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Warmer houses wont burn up bank account as much this winter
Atmos Energy distribution operator Greg Davis takes a meter reading from a Gainesville residence Friday afternoon. This winter may bring lower heating costs to consumers, perhaps as much as 8 percent.


Listen as Brenda Dalin, director of community service for Ninth District Opportunity, talks about the agency’s heating assistance program.

Residents could get a taste of winter this weekend, as temperatures are expected to plunge into the 30s.

But the good news is, at least for natural gas customers, paying for extra heating around the house could cost less this winter.

Experts say despite rising crude and gasoline prices, gas inventories also grew, with levels now sitting at nearly 15 percent above the five-year average.

"We forecast that the annual cost of the natural gas we buy for our customers across the 12 states where we operate will be 10 percent to 12 percent less, on average, compared to our gas costs for the past year," said Kevin Akers, Atmos Energy’s division president.

Atmos serves much of the Gainesville area.

The Energy Information Administration has forecast an 8 percent drop in heating bills this winter.

The government reported that heating oil prices rose 3 cents last week to $2.53 per gallon. Last year at this time, a gallon of heating oil cost $3.39.

"Customers tell us that paying lower natural gas bills this winter is welcome news, considering the current economy and the pressures they feel on their household budgets," Akers said.

Still, with many Americans reeling under the crushing recession, making that monthly heating payment could be difficult.

Ninth District Opportunity, a Gainesville-based nonprofit agency that provides aid to low-income people, plans to begin accepting applications for its heating assistance program on Nov. 2.

The agency will first accept applications from households in which every person is 65 and older or in which every person is unable to leave their home because of health problems.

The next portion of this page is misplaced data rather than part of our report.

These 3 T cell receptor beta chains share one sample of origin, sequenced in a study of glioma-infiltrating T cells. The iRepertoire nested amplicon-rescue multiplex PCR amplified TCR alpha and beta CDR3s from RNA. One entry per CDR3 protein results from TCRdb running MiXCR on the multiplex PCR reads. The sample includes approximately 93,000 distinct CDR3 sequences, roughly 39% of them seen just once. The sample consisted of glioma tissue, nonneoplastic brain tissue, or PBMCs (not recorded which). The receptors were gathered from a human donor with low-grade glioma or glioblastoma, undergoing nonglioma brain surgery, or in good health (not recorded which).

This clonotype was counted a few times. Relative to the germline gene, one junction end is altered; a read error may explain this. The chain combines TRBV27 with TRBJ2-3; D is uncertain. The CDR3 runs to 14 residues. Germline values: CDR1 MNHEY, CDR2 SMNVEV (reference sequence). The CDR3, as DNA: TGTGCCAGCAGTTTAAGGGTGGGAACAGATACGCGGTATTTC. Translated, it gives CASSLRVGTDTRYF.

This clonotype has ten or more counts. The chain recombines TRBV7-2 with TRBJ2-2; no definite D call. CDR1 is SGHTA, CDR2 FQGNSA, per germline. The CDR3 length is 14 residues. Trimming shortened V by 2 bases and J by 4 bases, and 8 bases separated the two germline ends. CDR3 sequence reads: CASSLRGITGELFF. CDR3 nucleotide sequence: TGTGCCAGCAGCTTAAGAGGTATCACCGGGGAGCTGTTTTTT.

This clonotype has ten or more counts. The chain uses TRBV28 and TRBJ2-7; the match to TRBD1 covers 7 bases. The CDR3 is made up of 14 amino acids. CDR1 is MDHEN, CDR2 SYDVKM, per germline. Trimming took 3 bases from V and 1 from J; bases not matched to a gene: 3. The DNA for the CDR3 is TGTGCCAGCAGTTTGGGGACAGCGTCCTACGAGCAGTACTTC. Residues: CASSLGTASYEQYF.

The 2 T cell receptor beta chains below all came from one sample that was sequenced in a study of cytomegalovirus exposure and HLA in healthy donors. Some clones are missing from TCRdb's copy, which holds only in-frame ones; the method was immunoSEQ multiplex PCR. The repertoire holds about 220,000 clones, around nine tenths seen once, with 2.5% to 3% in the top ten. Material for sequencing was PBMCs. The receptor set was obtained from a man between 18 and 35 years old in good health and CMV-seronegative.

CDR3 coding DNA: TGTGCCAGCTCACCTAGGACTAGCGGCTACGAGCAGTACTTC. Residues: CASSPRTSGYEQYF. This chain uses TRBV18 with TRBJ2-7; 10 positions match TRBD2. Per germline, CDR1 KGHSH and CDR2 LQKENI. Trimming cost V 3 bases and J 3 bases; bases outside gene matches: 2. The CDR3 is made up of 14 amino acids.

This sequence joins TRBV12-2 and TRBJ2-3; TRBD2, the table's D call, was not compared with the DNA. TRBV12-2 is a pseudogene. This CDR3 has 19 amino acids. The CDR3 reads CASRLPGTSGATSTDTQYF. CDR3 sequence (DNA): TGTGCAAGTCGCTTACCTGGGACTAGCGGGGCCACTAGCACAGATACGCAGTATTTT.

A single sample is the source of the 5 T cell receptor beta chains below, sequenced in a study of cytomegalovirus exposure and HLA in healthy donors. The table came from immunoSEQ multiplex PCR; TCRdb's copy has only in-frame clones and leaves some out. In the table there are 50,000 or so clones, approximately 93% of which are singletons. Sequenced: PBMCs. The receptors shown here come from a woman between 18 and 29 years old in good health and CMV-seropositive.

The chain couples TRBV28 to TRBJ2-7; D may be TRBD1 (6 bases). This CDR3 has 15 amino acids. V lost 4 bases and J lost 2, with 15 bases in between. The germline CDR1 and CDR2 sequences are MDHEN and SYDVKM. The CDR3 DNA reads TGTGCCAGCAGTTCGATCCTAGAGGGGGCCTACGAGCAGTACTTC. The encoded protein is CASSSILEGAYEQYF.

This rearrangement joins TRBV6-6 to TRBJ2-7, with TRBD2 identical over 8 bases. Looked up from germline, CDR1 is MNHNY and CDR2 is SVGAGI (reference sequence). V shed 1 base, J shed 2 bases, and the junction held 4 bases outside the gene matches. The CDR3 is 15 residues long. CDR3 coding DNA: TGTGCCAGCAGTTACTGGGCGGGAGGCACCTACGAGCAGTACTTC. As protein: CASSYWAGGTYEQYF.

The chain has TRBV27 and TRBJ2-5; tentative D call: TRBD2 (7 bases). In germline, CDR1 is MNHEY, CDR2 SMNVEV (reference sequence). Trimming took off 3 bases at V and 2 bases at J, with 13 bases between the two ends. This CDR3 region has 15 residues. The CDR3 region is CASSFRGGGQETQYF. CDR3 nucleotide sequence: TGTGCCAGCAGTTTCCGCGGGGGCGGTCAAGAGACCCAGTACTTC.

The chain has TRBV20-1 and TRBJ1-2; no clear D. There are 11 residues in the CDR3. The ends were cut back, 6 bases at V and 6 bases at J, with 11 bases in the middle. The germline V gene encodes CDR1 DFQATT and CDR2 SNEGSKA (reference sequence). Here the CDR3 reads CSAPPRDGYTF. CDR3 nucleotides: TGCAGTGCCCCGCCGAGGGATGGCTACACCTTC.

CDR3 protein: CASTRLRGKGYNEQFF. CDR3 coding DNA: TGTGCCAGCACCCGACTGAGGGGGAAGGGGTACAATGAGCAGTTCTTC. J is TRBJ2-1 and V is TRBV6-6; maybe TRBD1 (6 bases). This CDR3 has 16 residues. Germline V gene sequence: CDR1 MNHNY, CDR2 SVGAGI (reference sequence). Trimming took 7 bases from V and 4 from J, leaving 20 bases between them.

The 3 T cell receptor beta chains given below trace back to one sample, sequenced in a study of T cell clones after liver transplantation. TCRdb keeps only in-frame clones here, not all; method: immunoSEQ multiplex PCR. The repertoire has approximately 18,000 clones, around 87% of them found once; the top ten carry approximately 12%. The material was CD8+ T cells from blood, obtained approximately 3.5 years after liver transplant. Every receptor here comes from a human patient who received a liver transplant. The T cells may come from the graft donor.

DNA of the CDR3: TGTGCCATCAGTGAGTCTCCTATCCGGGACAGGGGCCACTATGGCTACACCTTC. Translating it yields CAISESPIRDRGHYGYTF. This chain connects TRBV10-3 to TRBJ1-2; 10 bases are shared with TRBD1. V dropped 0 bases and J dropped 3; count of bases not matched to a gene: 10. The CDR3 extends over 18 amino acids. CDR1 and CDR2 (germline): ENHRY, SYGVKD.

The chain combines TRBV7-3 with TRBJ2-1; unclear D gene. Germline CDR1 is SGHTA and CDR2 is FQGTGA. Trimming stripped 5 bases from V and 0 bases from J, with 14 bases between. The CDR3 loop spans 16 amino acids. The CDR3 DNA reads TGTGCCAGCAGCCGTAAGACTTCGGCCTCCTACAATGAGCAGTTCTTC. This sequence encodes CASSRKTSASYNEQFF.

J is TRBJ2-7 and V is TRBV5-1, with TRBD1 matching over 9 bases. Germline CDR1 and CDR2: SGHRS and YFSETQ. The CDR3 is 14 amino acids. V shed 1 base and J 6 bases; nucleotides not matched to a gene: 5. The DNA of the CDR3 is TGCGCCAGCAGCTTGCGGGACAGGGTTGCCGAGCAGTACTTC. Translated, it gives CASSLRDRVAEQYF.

All others can apply beginning Dec. 1, said Brenda Dalin, director of community services.

The program features a one-time payment up to $350 to the vendor on behalf of the client, she said.

"With the economy like it is, we expect to serve more people than we did last year, and they are going to need all the savings they can get," Dalin said.

"We are seeing so many people now who have exhausted their unemployment benefits. They are still unemployed. We’re seeing Realtors, people who have been in the banking business, financial planners," she said.

Last year, the agency served about 15,000 people, spending about $5.2 million, Dalin said.

"We’re anticipating we’ll get the same amount (of money) this year and that we’ll be able to help that same amount" of people, she said.

Atmos Energy "urges customers facing difficulty to sign up for budget billing to smooth out their payments to more equal amounts each month so that they don’t have small bills in the summer, then larger bills in the winter," said company spokesman Joel Ames.

"If budget billing doesn’t work for (customers), we can make ... arrangements with customers so that they can spread their payments out over time," he said. "We just ask them to call us before they’re facing service termination."

And for those who can afford it, certain home improvements — including beefed-up insulation — can lower heating costs as well as provide tax credits.

"We have flyers in our offices on energy conservation, our service technicians often give free advice to customers, our Web site offers online tools and tips, and local (technicians) do a good job of helping customers reduce consumption," Ames said.

The Associated Press contributed to this report.